Brick and mortar real estate is all about location. If your business is in a dark alley and surrounded by industrial warehouses, chances are you won’t get a lot of foot traffic. You want to be on a main thoroughfare or part of a busy shopping district so your customers can easily and conveniently get to you. Without the right location, you’re setting your small business up for failure.
Your online website address is just as essential as finding the right piece of commercial real estate. The domain name is the first thing potential customers look for when they’re seeking you out online, and if you have a confusing name or something that’s filled with hyphens and difficult to type, you’re going to lose them.
Key Factors in Choosing a Domain Name for Your Small Business
Follow these best practices to get a domain name that represents your small business effectively.
Choose between your company name and a keyword rich online domain.
Ideally, you brand your website around your business to have consistency for your customers, but that’s not always possible. A keyword-rich option incorporates the terms that you want to rank for. Spend some time researching the best phrases before making a purchase.
Keep it simple.
No one is going to remember a 30 character domain name. Aim for as few words and syllables as possible. Imagine the name on a business card or piece of marketing collateral to determine what could work well in reality.
Resist impulse purchases.
Even if your first-choice domain name ends up getting registered quickly, you have millions of other choices. Take a deep breath and consider the long-term needs of your business. The last thing you want to do is go through a rebranding a few years down the road. Pick something with staying power. However, once you make your final selection, register it as soon as possible. You don’t want to waste all that research time on something that gets swiped out from under your nose.
Throw everything that isn’t characters out the window.
Have you ever seen domain names filled with hyphens, numbers and other weird configurations? These confuse consumers and degrade their trust in your business, so stick with letters as much as possible, or single hyphen.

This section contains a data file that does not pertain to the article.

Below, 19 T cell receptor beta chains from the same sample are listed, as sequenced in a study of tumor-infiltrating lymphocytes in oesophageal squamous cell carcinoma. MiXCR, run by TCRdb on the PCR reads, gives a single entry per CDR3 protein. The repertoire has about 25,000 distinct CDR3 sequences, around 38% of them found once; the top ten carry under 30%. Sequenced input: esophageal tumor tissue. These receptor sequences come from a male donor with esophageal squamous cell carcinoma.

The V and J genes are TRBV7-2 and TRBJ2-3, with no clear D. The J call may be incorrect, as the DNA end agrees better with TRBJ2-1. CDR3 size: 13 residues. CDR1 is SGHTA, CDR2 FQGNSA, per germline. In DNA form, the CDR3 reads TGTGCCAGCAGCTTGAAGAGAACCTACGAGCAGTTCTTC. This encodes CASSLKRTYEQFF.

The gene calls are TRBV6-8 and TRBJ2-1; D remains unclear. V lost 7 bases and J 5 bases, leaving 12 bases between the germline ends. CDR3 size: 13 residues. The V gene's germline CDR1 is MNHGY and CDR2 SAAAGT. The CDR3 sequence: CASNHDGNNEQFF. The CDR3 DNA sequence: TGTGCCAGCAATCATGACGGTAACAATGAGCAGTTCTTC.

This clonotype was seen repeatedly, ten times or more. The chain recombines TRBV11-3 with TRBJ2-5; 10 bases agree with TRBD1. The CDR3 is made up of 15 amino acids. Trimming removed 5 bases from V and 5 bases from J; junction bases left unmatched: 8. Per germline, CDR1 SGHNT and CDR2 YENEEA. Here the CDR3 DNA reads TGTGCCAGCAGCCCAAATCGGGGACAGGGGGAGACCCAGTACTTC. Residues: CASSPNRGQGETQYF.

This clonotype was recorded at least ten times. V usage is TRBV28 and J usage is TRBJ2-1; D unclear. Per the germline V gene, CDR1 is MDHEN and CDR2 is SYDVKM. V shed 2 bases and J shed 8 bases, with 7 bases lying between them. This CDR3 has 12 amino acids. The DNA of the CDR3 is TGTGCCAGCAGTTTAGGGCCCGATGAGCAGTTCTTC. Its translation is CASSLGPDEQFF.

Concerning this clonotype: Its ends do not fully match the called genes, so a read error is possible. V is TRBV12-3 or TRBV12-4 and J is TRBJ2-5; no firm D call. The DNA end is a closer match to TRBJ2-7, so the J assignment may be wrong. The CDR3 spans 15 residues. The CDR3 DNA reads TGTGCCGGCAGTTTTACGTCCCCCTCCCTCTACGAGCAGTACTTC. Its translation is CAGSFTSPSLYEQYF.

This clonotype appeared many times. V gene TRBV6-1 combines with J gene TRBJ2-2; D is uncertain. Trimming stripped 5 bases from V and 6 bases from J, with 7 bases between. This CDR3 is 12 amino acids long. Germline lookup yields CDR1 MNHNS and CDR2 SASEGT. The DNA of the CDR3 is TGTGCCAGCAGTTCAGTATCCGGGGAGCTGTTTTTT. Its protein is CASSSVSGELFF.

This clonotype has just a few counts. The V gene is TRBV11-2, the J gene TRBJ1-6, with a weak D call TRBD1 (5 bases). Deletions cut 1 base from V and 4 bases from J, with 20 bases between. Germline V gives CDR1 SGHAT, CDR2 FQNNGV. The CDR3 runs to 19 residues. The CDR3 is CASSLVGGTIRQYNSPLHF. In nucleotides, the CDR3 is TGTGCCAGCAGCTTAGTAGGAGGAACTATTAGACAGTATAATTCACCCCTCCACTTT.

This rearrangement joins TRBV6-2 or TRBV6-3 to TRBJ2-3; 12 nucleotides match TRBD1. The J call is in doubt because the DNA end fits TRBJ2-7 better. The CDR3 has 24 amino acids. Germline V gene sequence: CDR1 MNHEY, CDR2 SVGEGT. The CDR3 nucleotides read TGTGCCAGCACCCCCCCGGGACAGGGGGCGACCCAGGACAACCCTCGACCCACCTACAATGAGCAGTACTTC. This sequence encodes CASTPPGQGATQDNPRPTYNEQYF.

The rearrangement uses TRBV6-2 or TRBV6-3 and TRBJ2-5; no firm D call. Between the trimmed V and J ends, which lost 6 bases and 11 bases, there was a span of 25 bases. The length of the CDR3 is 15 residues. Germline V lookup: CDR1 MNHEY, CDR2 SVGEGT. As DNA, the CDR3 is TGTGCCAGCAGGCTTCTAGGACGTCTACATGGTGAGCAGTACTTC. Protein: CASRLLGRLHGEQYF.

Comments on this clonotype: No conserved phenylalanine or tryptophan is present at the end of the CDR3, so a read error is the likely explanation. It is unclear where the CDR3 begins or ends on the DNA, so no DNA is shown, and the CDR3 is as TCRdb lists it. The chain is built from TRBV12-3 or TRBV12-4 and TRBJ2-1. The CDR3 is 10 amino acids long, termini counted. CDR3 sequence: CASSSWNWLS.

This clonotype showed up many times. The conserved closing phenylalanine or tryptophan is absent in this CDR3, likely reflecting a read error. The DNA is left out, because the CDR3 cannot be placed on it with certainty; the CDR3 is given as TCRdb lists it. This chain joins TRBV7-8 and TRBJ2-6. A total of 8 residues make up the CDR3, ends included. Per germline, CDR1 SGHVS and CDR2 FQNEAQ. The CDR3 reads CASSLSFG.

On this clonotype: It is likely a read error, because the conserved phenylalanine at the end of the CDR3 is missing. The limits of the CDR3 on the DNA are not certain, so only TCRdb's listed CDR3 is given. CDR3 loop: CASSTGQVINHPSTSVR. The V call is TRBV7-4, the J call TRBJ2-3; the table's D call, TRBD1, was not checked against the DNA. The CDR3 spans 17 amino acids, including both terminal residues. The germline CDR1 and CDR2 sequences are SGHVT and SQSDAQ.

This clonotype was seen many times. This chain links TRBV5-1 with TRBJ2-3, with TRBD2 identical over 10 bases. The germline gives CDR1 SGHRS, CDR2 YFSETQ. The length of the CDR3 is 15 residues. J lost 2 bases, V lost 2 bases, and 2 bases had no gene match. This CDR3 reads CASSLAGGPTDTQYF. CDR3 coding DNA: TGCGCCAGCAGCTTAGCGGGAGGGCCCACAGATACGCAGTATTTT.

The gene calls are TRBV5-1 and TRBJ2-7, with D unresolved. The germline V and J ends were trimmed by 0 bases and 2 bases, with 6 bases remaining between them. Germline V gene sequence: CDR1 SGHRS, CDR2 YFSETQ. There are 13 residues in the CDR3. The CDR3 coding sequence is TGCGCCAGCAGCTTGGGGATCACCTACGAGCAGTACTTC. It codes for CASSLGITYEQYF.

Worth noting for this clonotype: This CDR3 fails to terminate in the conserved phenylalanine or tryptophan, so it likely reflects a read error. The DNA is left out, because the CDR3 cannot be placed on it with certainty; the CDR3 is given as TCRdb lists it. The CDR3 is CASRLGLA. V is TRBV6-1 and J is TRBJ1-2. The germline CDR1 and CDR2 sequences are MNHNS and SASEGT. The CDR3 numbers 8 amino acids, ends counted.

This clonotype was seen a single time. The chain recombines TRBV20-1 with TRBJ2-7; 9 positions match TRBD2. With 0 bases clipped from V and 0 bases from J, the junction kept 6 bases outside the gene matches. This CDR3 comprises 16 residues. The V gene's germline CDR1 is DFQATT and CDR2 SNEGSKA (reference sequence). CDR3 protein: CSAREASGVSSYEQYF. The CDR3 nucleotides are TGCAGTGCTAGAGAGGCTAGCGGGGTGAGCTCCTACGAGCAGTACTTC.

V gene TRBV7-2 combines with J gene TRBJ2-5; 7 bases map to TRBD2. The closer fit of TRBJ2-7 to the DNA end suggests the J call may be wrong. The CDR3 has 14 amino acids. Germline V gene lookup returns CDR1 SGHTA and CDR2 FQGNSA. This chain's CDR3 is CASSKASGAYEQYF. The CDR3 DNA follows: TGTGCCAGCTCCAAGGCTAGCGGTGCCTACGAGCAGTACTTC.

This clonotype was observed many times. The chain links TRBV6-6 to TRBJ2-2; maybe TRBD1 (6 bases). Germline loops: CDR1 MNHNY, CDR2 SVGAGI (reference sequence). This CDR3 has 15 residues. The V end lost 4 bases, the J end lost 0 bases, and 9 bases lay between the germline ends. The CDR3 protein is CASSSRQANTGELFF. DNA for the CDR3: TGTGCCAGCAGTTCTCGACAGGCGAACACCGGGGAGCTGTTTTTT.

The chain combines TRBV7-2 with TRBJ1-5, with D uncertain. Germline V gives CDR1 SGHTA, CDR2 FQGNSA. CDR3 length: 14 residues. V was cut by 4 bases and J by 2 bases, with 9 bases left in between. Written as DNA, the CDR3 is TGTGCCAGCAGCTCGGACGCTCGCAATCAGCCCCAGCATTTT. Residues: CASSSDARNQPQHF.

Avoid uncommon top-level domain names.
The TLD (top level domain) is the part of the website name that comes after the period. For example, .com is the one you see the most. Stick with this go-to option unless you’re a non-profit. A .org domain works better for that type of business. The others like “.tv” and more are simply not as mainstream.
Protect your business brand.
You need to purchase more domains than the base name when you’re getting started. Don’t give squatters, spammers, and scammers the opportunity to cheapen your brand through domain variations. Register the .net, .us and .org alongside the .com and redirect these options to your primary website.
Complement your domain with descriptive websites.
Think about the terms a typical customer uses when they’re searching for your product or service category. For example, a general contractor in Baltimore chooses HainesContracting.com and picks up BaltimoreContractors.com and BaltimoreGeneralContracting.com at the same time. Much like the variant domains, you can redirect these to your main site or turn them into landing pages.
Your domain name can lead you to success or put your business in the Internet’s bad side of town. Follow these tips to get the results you want from your online presence.